This post is great! I love the visualizations. And I hadn't made the explicit connection between iterated convolution and CLT!
I don't think so.
What I am describing is an strategy to manage your efforts in order to spend as little as possible while still meeting your goals (when you do not know in advance how much effort will be needed to solve a given problem).
So presumably if this heuristic applies to the problems you want to solve, you spend less on each problem and thus you'll tackle more problems in total.
I think this helped me a lot understand you a bit better - thank you
Let me try paraphrasing this:
> Humans are our best example of a sort-of-general intelligence. And humans have a lazy, satisfying, 'small-scale' kind of reasoning that is mostly only well suited for activities close to their 'training regime'. Hence AGIs may also be the same - and in particular if AGIs are trained with Reinforcement Learning and heavily rewarded for following human intentions this may be a likely outcome.Is that pointing in the direction you intended?
(I realized I miseed the part on the instructions about an empty room - so my solutions involve other objects)
Let me try to paraphrase this:
In the first paragraph you are saying that "seeking influence" is not something that a system will learn to do if that was not a possible strategy in the training regime. (but couldn't it appear as an emergent property? Certainly humans were not trained to launch rockets - but they nevertheless did?)
In the second paragraph you are saying that common sense sometimes allows you to modify the goals you were given (but for this to apply to AI ststems, wouldn't they need have common sense in the first place, which kind of assumes that the AI is already aligned?)
In the third paragraph it seems to me that you are saying that humans have some goals that have an built-in override mechanism in them - eg in general humans have a goal of eating delicious cake, but they will forego this goal in the interest of seeking water if they are about ot die of dehydratation (but doesn't this seem to be a consequence of these goals being just instrumental things that proxy the complex thing that humans actually care about?)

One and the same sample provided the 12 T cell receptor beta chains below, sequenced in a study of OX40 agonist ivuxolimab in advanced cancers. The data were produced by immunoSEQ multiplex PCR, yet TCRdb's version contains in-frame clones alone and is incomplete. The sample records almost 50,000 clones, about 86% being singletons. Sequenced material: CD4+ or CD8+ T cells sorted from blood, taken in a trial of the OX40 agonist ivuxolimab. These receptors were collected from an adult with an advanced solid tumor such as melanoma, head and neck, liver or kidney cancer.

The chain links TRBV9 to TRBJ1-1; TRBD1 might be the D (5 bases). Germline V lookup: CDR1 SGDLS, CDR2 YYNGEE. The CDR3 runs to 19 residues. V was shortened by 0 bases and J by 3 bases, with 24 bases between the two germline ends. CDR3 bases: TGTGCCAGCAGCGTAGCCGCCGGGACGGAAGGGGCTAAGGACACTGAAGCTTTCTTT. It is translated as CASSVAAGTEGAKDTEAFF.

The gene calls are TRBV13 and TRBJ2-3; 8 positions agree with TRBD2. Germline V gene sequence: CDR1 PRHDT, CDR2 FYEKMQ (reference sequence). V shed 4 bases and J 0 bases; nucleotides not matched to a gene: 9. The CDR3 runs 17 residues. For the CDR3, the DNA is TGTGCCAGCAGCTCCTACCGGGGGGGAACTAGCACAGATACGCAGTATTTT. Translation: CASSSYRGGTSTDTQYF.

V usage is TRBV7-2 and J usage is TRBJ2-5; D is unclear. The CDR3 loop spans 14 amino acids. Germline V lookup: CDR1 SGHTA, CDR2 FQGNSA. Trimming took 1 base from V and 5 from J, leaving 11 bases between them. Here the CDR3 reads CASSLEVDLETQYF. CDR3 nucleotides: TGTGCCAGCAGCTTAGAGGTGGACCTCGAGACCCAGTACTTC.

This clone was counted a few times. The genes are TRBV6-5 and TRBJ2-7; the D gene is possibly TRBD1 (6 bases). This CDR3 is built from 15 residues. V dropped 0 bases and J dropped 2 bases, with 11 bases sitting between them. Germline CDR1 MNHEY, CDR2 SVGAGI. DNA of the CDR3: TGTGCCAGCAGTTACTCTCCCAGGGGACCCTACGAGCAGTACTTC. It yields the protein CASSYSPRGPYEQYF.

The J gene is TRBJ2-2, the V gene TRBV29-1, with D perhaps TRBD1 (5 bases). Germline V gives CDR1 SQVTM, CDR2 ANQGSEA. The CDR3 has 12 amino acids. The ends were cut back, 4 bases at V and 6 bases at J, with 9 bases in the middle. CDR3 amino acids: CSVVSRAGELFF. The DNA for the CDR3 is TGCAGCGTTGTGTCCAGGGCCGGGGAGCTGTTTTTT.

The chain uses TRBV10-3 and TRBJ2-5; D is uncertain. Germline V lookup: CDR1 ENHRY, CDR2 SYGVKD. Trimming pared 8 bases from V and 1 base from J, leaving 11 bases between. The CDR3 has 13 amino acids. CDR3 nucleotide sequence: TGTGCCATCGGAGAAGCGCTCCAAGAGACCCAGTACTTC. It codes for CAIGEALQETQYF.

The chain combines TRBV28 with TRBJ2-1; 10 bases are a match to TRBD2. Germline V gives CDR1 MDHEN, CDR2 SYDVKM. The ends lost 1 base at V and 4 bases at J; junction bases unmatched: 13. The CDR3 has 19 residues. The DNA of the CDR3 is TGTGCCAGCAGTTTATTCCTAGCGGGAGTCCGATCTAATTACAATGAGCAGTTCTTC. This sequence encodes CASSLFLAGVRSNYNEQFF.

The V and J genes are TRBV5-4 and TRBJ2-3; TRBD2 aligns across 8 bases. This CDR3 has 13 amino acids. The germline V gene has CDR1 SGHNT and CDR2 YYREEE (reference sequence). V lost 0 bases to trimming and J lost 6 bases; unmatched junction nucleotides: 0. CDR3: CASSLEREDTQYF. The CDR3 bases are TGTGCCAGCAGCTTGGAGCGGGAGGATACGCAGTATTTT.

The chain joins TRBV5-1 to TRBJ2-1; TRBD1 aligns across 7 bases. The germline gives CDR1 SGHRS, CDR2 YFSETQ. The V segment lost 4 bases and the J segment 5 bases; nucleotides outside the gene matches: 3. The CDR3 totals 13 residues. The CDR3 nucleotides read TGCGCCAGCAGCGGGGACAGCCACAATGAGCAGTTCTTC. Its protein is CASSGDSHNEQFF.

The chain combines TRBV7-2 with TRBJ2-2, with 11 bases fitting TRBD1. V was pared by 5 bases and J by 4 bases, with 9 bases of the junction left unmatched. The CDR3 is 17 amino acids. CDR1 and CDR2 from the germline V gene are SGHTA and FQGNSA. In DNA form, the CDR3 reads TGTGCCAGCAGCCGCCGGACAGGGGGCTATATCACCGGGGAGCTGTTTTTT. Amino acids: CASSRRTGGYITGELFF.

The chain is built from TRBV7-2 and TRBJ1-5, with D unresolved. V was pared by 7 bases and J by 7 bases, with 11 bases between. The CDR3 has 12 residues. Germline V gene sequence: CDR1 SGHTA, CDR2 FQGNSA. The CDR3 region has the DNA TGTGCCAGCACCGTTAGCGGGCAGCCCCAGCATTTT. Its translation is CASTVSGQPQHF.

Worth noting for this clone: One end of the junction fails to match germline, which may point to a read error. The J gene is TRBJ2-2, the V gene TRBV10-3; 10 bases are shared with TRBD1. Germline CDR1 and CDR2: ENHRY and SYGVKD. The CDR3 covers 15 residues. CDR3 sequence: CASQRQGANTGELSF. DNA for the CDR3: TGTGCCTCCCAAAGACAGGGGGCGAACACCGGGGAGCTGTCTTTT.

I think I am confused because I do not understand your overall point, so the three paragraphs seem to be saying wildly different things to me.
I notice I am surprised you write
However, the link from instrumentally convergent goals to dangerous influence-seeking is only applicable to agents which have final goals large-scale enough to benefit from these instrumental goals
and not address the "Riemman disaster" or "Paperclip maximizer" examples 
Riemann hypothesis catastrophe. An AI, given the final goal of evaluating the Riemann hypothesis, pursues this goal by transforming the Solar System into “computronium” (physical resources arranged in a way that is optimized for computation)— including the atoms in the bodies of whomever once cared about the answer.Paperclip AI. An AI, designed to manage production in a factory, is given the final goal of maximizing the manufacture of paperclips, and proceeds by converting first the Earth and then increasingly large chunks of the observable universe into paperclips.
Do you think that the argument motivating these examples is invalid?
Do you disagree with the claim that even systems with very modest and specific goals will have incentives to seek influence to perform their tasks better?
Thank you for pointing this out!
I have a sense that that log-odds are an underappreciated tool, and this makes me excited to experiment with them more - the "shared and distinct bits of evidence" framework also seems very natural.
On the other hand, if the Goddess of Bayesian evidence likes log odds so much, why did she make expected utility linear on probability? (I am genuinely confused about this)
I had not realized, and this makes so much sense.
Paul Christiano has explored the framing of interactive proofs before, see for example this or this.
I think this is a exciting framing for AI safety, since it gets to the crux of one of the issues as you point out in your question.